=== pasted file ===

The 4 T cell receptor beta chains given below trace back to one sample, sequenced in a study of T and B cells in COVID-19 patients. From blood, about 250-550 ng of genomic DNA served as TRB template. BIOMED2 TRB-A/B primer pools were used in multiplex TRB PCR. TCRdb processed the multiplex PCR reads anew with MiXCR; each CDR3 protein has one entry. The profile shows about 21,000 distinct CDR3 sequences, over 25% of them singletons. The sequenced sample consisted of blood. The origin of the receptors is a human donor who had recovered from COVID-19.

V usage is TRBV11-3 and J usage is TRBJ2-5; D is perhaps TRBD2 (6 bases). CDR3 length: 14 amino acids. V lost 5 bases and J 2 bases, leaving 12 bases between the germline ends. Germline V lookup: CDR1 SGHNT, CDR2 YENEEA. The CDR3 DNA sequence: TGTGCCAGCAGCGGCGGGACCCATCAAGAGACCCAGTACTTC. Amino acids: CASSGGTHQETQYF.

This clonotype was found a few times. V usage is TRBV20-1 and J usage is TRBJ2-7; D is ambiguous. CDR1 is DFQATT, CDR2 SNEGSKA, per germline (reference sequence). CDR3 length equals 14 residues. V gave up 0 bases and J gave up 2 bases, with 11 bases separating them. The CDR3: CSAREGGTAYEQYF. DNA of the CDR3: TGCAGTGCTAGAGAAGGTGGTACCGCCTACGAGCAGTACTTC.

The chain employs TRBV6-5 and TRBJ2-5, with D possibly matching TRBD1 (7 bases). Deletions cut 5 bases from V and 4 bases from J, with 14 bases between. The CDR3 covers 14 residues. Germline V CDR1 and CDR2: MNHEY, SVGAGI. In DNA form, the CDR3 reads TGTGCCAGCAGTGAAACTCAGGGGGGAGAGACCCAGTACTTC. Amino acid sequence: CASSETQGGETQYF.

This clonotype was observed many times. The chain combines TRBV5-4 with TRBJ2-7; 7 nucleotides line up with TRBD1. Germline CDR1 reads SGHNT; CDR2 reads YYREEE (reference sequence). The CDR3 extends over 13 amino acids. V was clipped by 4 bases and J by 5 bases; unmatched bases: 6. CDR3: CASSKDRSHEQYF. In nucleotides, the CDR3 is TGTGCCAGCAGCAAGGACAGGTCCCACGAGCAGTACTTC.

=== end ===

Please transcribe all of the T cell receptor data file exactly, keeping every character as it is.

The 4 T cell receptor beta chains given below trace back to one sample, sequenced in a study of T and B cells in COVID-19 patients. From blood, about 250-550 ng of genomic DNA served as TRB template. BIOMED2 TRB-A/B primer pools were used in multiplex TRB PCR. TCRdb processed the multiplex PCR reads anew with MiXCR; each CDR3 protein has one entry. The profile shows about 21,000 distinct CDR3 sequences, over 25% of them singletons. The sequenced sample consisted of blood. The origin of the receptors is a human donor who had recovered from COVID-19.

V usage is TRBV11-3 and J usage is TRBJ2-5; D is perhaps TRBD2 (6 bases). CDR3 length: 14 amino acids. V lost 5 bases and J 2 bases, leaving 12 bases between the germline ends. Germline V lookup: CDR1 SGHNT, CDR2 YENEEA. The CDR3 DNA sequence: TGTGCCAGCAGCGGCGGGACCCATCAAGAGACCCAGTACTTC. Amino acids: CASSGGTHQETQYF.

This clonotype was found a few times. V usage is TRBV20-1 and J usage is TRBJ2-7; D is ambiguous. CDR1 is DFQATT, CDR2 SNEGSKA, per germline (reference sequence). CDR3 length equals 14 residues. V gave up 0 bases and J gave up 2 bases, with 11 bases separating them. The CDR3: CSAREGGTAYEQYF. DNA of the CDR3: TGCAGTGCTAGAGAAGGTGGTACCGCCTACGAGCAGTACTTC.

The chain employs TRBV6-5 and TRBJ2-5, with D possibly matching TRBD1 (7 bases). Deletions cut 5 bases from V and 4 bases from J, with 14 bases between. The CDR3 covers 14 residues. Germline V CDR1 and CDR2: MNHEY, SVGAGI. In DNA form, the CDR3 reads TGTGCCAGCAGTGAAACTCAGGGGGGAGAGACCCAGTACTTC. Amino acid sequence: CASSETQGGETQYF.

This clonotype was observed many times. The chain combines TRBV5-4 with TRBJ2-7; 7 nucleotides line up with TRBD1. Germline CDR1 reads SGHNT; CDR2 reads YYREEE (reference sequence). The CDR3 extends over 13 amino acids. V was clipped by 4 bases and J by 5 bases; unmatched bases: 6. CDR3: CASSKDRSHEQYF. In nucleotides, the CDR3 is TGTGCCAGCAGCAAGGACAGGTCCCACGAGCAGTACTTC.